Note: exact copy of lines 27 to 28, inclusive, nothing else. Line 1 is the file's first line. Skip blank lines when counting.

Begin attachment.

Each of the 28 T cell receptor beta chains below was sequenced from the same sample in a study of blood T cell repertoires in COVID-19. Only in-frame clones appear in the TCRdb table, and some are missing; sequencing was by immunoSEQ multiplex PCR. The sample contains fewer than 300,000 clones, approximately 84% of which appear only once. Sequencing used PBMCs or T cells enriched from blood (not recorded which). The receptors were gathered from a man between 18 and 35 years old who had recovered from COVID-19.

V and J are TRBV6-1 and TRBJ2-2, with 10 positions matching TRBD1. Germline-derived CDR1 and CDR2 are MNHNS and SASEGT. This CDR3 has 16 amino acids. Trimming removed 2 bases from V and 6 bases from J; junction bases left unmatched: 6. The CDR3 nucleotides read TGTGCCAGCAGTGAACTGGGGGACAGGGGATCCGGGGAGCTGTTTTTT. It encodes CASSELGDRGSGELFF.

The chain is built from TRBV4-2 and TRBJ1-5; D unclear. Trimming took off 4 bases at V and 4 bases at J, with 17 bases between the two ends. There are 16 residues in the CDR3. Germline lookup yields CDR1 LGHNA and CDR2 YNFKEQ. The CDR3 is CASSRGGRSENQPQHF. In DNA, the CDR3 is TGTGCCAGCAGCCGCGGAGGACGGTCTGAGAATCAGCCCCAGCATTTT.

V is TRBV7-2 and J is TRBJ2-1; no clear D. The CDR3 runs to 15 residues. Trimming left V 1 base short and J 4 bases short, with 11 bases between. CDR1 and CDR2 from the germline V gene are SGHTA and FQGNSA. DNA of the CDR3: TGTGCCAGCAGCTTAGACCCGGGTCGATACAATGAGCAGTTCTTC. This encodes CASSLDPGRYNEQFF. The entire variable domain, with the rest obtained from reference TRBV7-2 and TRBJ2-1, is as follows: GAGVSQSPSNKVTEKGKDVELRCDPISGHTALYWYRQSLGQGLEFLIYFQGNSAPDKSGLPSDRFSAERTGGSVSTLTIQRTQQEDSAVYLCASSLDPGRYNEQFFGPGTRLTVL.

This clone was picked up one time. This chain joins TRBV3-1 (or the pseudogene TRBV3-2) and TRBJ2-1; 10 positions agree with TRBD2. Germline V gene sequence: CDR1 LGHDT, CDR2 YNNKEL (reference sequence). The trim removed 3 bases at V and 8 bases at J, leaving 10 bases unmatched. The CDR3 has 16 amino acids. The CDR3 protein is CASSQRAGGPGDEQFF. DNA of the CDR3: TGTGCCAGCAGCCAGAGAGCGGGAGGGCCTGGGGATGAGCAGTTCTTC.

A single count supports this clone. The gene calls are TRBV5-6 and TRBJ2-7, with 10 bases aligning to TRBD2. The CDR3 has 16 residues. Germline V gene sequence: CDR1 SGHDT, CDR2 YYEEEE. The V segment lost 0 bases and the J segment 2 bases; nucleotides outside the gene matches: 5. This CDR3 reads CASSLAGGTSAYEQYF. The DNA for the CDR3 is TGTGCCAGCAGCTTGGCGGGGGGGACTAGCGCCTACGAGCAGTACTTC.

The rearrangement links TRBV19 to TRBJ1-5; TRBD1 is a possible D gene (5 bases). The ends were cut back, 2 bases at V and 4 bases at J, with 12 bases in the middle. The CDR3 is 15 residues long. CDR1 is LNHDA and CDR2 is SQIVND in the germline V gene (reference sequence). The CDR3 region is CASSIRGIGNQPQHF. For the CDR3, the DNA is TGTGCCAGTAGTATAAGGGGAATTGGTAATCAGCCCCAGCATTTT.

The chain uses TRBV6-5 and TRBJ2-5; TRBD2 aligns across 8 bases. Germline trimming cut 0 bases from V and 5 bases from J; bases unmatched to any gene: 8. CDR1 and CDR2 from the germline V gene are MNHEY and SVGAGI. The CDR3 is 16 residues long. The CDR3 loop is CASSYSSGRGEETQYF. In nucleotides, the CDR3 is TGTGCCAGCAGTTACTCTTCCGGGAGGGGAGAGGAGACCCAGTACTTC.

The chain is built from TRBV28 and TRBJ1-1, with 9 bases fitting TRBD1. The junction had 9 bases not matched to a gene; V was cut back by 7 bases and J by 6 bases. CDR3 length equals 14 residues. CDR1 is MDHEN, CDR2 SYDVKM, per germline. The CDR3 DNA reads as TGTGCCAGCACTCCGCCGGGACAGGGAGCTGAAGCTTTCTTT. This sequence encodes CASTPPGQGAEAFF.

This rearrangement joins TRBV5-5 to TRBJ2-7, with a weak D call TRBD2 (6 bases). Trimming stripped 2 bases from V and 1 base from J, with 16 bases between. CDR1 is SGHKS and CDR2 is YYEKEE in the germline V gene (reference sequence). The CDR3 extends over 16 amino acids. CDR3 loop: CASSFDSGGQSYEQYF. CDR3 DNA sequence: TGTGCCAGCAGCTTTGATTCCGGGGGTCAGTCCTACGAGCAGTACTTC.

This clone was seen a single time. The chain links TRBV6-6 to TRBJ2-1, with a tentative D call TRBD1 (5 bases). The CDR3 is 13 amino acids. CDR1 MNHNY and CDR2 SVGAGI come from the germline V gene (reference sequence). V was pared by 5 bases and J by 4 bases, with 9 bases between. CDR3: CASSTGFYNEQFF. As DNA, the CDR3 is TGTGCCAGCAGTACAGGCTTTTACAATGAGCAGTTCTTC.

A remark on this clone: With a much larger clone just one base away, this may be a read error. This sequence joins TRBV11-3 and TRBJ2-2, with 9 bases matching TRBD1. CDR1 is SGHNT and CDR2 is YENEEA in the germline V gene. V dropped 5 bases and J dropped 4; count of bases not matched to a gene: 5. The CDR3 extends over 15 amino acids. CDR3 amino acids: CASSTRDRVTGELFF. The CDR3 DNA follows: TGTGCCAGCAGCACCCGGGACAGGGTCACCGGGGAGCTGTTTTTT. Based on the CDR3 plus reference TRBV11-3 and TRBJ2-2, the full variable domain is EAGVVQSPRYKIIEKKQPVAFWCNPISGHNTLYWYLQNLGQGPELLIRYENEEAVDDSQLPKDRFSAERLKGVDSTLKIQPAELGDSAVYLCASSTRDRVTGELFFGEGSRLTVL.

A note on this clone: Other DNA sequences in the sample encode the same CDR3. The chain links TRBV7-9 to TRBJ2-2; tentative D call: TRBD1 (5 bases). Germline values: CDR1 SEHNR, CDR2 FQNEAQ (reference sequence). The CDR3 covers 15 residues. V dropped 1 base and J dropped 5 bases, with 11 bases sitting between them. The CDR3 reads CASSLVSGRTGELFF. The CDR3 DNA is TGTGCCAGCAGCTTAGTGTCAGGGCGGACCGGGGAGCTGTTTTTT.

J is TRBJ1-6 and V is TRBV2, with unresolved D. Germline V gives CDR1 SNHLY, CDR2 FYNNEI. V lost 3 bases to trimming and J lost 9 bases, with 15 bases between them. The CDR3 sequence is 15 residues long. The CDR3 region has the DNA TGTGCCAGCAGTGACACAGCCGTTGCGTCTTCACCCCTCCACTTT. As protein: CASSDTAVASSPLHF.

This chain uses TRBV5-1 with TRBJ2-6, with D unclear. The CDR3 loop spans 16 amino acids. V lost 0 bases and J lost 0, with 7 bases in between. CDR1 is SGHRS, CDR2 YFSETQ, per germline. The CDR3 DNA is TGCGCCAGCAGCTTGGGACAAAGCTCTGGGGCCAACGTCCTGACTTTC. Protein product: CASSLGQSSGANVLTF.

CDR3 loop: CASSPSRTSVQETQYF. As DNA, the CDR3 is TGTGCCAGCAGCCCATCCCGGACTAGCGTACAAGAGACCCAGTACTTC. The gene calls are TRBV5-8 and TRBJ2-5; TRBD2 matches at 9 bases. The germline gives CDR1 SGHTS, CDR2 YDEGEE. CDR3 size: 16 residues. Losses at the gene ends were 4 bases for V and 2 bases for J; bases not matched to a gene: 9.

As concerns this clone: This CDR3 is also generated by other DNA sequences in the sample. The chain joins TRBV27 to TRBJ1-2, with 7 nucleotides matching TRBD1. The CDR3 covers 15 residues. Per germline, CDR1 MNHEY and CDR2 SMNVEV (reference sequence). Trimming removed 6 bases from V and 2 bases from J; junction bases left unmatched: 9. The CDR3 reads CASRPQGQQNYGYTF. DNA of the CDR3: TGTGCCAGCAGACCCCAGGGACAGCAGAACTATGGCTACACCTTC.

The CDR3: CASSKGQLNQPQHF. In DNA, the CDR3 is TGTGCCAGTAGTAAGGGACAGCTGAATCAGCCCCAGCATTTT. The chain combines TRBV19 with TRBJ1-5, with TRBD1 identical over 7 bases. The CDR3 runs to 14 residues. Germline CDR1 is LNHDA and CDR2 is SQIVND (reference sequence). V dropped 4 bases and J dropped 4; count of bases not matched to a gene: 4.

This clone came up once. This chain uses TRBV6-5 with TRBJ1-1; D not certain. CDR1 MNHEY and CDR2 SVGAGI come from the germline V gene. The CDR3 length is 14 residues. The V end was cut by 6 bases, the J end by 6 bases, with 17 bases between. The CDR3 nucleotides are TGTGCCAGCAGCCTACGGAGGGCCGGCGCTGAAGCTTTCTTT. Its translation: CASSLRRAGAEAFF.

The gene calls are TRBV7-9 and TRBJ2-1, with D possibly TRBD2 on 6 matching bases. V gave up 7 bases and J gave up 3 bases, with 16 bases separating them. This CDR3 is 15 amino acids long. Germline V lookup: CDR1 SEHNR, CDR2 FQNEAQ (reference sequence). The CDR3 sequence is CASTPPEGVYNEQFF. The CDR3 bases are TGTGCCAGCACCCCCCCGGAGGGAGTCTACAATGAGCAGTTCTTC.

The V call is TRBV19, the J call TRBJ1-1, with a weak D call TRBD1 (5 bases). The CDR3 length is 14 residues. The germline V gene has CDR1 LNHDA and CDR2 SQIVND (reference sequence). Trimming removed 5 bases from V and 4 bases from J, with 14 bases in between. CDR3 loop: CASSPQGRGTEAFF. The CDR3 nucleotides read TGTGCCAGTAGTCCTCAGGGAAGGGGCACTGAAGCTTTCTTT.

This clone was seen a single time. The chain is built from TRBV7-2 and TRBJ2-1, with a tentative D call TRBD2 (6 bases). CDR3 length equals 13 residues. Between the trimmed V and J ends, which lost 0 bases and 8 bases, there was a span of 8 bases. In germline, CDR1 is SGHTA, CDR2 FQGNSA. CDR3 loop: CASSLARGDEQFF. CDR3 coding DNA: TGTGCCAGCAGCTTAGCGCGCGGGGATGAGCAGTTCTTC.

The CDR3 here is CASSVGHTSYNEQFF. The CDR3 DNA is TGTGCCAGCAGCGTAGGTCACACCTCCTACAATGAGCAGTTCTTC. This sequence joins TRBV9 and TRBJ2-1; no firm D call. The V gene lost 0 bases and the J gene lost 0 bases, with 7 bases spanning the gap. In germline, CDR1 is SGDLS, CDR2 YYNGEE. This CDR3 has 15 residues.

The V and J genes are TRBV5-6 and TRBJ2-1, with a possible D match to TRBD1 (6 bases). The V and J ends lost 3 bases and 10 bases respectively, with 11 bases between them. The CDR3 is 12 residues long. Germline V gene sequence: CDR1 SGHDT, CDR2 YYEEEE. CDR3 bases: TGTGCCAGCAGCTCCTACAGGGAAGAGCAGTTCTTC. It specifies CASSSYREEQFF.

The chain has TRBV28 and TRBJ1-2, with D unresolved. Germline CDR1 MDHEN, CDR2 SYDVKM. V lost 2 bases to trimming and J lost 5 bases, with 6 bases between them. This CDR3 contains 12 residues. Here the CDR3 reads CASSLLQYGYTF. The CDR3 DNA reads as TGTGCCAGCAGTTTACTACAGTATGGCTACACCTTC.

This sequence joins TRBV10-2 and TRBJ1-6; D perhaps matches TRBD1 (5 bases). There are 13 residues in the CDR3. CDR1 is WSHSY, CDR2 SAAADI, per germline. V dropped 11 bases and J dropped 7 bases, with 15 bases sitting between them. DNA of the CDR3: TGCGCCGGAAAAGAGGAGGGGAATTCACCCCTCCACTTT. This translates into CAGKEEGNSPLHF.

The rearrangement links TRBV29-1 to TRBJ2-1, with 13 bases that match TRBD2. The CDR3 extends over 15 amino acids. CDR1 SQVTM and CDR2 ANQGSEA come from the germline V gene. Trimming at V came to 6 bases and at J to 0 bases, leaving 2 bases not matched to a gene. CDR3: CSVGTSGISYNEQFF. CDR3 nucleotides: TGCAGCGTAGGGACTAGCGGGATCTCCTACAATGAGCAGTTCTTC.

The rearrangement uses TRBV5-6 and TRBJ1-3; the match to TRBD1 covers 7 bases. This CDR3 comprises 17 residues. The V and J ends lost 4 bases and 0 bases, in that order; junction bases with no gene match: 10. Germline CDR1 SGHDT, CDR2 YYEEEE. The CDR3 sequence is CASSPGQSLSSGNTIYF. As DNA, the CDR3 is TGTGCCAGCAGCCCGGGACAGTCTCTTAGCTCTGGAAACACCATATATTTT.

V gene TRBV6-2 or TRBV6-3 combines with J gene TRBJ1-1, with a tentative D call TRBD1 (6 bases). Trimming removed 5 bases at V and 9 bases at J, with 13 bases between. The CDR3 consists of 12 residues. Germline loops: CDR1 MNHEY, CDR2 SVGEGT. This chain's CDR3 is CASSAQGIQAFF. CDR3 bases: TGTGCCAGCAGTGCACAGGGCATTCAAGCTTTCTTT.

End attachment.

The rearrangement links TRBV29-1 to TRBJ2-1, with 13 bases that match TRBD2. The CDR3 extends over 15 amino acids. CDR1 SQVTM and CDR2 ANQGSEA come from the germline V gene. Trimming at V came to 6 bases and at J to 0 bases, leaving 2 bases not matched to a gene. CDR3: CSVGTSGISYNEQFF. CDR3 nucleotides: TGCAGCGTAGGGACTAGCGGGATCTCCTACAATGAGCAGTTCTTC.

The rearrangement uses TRBV5-6 and TRBJ1-3; the match to TRBD1 covers 7 bases. This CDR3 comprises 17 residues. The V and J ends lost 4 bases and 0 bases, in that order; junction bases with no gene match: 10. Germline CDR1 SGHDT, CDR2 YYEEEE. The CDR3 sequence is CASSPGQSLSSGNTIYF. As DNA, the CDR3 is TGTGCCAGCAGCCCGGGACAGTCTCTTAGCTCTGGAAACACCATATATTTT.